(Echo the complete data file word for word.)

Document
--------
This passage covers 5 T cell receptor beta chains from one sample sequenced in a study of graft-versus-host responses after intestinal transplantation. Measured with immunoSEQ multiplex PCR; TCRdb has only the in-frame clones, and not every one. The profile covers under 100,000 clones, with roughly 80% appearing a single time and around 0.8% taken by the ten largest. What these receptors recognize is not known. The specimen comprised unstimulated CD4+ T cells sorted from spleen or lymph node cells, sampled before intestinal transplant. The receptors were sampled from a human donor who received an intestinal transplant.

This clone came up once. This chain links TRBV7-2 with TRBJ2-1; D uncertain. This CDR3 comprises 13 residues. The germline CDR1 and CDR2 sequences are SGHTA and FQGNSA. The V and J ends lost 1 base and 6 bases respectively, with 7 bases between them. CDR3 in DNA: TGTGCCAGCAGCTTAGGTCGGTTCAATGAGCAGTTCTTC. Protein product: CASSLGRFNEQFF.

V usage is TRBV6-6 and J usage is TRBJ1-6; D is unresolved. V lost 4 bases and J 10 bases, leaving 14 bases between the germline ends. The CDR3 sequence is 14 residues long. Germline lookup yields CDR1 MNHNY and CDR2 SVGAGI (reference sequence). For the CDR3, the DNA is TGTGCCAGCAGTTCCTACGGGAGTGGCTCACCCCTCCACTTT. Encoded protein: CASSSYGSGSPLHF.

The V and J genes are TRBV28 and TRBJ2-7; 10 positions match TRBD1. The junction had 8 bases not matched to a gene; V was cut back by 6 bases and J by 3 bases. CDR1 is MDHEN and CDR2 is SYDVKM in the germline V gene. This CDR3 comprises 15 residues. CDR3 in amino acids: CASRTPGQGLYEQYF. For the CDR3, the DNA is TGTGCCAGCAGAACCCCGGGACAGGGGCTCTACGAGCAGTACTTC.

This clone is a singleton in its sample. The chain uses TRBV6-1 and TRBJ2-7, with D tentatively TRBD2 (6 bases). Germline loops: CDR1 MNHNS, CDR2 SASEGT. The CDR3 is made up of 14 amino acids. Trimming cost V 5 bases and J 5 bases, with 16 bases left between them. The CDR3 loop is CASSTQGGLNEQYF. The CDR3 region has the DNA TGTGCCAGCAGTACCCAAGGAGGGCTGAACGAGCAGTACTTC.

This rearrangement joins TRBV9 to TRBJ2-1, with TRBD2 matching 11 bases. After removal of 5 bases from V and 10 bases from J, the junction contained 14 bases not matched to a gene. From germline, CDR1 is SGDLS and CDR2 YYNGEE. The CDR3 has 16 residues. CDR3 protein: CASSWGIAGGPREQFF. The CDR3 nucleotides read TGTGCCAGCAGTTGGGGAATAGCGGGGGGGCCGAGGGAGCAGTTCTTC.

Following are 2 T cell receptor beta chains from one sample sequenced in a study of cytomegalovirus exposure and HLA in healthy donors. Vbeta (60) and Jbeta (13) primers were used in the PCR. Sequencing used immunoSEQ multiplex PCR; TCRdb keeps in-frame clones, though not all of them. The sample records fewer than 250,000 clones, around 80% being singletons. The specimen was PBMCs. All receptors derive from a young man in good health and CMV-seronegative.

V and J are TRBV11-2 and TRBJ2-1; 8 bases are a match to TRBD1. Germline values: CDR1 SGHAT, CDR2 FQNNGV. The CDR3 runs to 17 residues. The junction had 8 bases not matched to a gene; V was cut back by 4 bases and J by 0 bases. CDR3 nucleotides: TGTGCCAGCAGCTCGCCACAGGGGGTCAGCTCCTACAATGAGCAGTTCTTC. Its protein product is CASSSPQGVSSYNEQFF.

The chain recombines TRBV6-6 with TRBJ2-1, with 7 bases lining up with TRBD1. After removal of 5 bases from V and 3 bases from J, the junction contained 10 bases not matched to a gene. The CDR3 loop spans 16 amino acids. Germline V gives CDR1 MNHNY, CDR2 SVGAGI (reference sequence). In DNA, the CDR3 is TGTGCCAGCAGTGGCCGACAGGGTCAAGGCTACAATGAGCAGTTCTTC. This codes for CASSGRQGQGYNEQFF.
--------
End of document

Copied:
This passage covers 5 T cell receptor beta chains from one sample sequenced in a study of graft-versus-host responses after intestinal transplantation. Measured with immunoSEQ multiplex PCR; TCRdb has only the in-frame clones, and not every one. The profile covers under 100,000 clones, with roughly 80% appearing a single time and around 0.8% taken by the ten largest. What these receptors recognize is not known. The specimen comprised unstimulated CD4+ T cells sorted from spleen or lymph node cells, sampled before intestinal transplant. The receptors were sampled from a human donor who received an intestinal transplant.

This clone came up once. This chain links TRBV7-2 with TRBJ2-1; D uncertain. This CDR3 comprises 13 residues. The germline CDR1 and CDR2 sequences are SGHTA and FQGNSA. The V and J ends lost 1 base and 6 bases respectively, with 7 bases between them. CDR3 in DNA: TGTGCCAGCAGCTTAGGTCGGTTCAATGAGCAGTTCTTC. Protein product: CASSLGRFNEQFF.

V usage is TRBV6-6 and J usage is TRBJ1-6; D is unresolved. V lost 4 bases and J 10 bases, leaving 14 bases between the germline ends. The CDR3 sequence is 14 residues long. Germline lookup yields CDR1 MNHNY and CDR2 SVGAGI (reference sequence). For the CDR3, the DNA is TGTGCCAGCAGTTCCTACGGGAGTGGCTCACCCCTCCACTTT. Encoded protein: CASSSYGSGSPLHF.

The V and J genes are TRBV28 and TRBJ2-7; 10 positions match TRBD1. The junction had 8 bases not matched to a gene; V was cut back by 6 bases and J by 3 bases. CDR1 is MDHEN and CDR2 is SYDVKM in the germline V gene. This CDR3 comprises 15 residues. CDR3 in amino acids: CASRTPGQGLYEQYF. For the CDR3, the DNA is TGTGCCAGCAGAACCCCGGGACAGGGGCTCTACGAGCAGTACTTC.

This clone is a singleton in its sample. The chain uses TRBV6-1 and TRBJ2-7, with D tentatively TRBD2 (6 bases). Germline loops: CDR1 MNHNS, CDR2 SASEGT. The CDR3 is made up of 14 amino acids. Trimming cost V 5 bases and J 5 bases, with 16 bases left between them. The CDR3 loop is CASSTQGGLNEQYF. The CDR3 region has the DNA TGTGCCAGCAGTACCCAAGGAGGGCTGAACGAGCAGTACTTC.

This rearrangement joins TRBV9 to TRBJ2-1, with TRBD2 matching 11 bases. After removal of 5 bases from V and 10 bases from J, the junction contained 14 bases not matched to a gene. From germline, CDR1 is SGDLS and CDR2 YYNGEE. The CDR3 has 16 residues. CDR3 protein: CASSWGIAGGPREQFF. The CDR3 nucleotides read TGTGCCAGCAGTTGGGGAATAGCGGGGGGGCCGAGGGAGCAGTTCTTC.

Following are 2 T cell receptor beta chains from one sample sequenced in a study of cytomegalovirus exposure and HLA in healthy donors. Vbeta (60) and Jbeta (13) primers were used in the PCR. Sequencing used immunoSEQ multiplex PCR; TCRdb keeps in-frame clones, though not all of them. The sample records fewer than 250,000 clones, around 80% being singletons. The specimen was PBMCs. All receptors derive from a young man in good health and CMV-seronegative.

V and J are TRBV11-2 and TRBJ2-1; 8 bases are a match to TRBD1. Germline values: CDR1 SGHAT, CDR2 FQNNGV. The CDR3 runs to 17 residues. The junction had 8 bases not matched to a gene; V was cut back by 4 bases and J by 0 bases. CDR3 nucleotides: TGTGCCAGCAGCTCGCCACAGGGGGTCAGCTCCTACAATGAGCAGTTCTTC. Its protein product is CASSSPQGVSSYNEQFF.

The chain recombines TRBV6-6 with TRBJ2-1, with 7 bases lining up with TRBD1. After removal of 5 bases from V and 3 bases from J, the junction contained 10 bases not matched to a gene. The CDR3 loop spans 16 amino acids. Germline V gives CDR1 MNHNY, CDR2 SVGAGI (reference sequence). In DNA, the CDR3 is TGTGCCAGCAGTGGCCGACAGGGTCAAGGCTACAATGAGCAGTTCTTC. This codes for CASSGRQGQGYNEQFF.